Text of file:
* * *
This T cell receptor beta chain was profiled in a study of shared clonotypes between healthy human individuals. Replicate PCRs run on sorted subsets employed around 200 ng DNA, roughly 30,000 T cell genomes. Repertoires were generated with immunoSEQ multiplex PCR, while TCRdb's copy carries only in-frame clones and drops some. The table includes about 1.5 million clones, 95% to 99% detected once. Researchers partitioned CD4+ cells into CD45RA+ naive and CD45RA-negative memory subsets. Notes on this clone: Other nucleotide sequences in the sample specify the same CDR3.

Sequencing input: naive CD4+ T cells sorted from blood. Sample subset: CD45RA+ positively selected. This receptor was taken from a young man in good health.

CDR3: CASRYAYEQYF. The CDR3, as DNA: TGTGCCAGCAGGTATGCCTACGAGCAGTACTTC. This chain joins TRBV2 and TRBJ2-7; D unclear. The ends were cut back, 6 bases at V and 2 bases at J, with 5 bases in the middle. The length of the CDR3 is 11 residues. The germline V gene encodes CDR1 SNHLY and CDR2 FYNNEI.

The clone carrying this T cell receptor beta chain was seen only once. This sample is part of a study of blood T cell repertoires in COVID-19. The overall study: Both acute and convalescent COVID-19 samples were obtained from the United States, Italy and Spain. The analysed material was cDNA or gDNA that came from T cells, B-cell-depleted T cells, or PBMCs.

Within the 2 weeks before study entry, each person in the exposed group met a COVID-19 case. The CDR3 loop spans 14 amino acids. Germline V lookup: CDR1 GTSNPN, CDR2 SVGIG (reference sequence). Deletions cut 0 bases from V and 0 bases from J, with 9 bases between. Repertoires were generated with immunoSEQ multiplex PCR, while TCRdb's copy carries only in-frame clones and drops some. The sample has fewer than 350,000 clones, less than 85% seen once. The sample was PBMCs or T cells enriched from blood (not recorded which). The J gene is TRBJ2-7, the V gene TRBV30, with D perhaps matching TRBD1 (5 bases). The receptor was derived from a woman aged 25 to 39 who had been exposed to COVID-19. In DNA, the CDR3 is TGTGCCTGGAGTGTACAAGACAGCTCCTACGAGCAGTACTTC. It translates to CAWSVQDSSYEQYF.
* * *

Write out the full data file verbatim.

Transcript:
This T cell receptor beta chain was profiled in a study of shared clonotypes between healthy human individuals. Replicate PCRs run on sorted subsets employed around 200 ng DNA, roughly 30,000 T cell genomes. Repertoires were generated with immunoSEQ multiplex PCR, while TCRdb's copy carries only in-frame clones and drops some. The table includes about 1.5 million clones, 95% to 99% detected once. Researchers partitioned CD4+ cells into CD45RA+ naive and CD45RA-negative memory subsets. Notes on this clone: Other nucleotide sequences in the sample specify the same CDR3.

Sequencing input: naive CD4+ T cells sorted from blood. Sample subset: CD45RA+ positively selected. This receptor was taken from a young man in good health.

CDR3: CASRYAYEQYF. The CDR3, as DNA: TGTGCCAGCAGGTATGCCTACGAGCAGTACTTC. This chain joins TRBV2 and TRBJ2-7; D unclear. The ends were cut back, 6 bases at V and 2 bases at J, with 5 bases in the middle. The length of the CDR3 is 11 residues. The germline V gene encodes CDR1 SNHLY and CDR2 FYNNEI.

The clone carrying this T cell receptor beta chain was seen only once. This sample is part of a study of blood T cell repertoires in COVID-19. The overall study: Both acute and convalescent COVID-19 samples were obtained from the United States, Italy and Spain. The analysed material was cDNA or gDNA that came from T cells, B-cell-depleted T cells, or PBMCs.

Within the 2 weeks before study entry, each person in the exposed group met a COVID-19 case. The CDR3 loop spans 14 amino acids. Germline V lookup: CDR1 GTSNPN, CDR2 SVGIG (reference sequence). Deletions cut 0 bases from V and 0 bases from J, with 9 bases between. Repertoires were generated with immunoSEQ multiplex PCR, while TCRdb's copy carries only in-frame clones and drops some. The sample has fewer than 350,000 clones, less than 85% seen once. The sample was PBMCs or T cells enriched from blood (not recorded which). The J gene is TRBJ2-7, the V gene TRBV30, with D perhaps matching TRBD1 (5 bases). The receptor was derived from a woman aged 25 to 39 who had been exposed to COVID-19. In DNA, the CDR3 is TGTGCCTGGAGTGTACAAGACAGCTCCTACGAGCAGTACTTC. It translates to CAWSVQDSSYEQYF.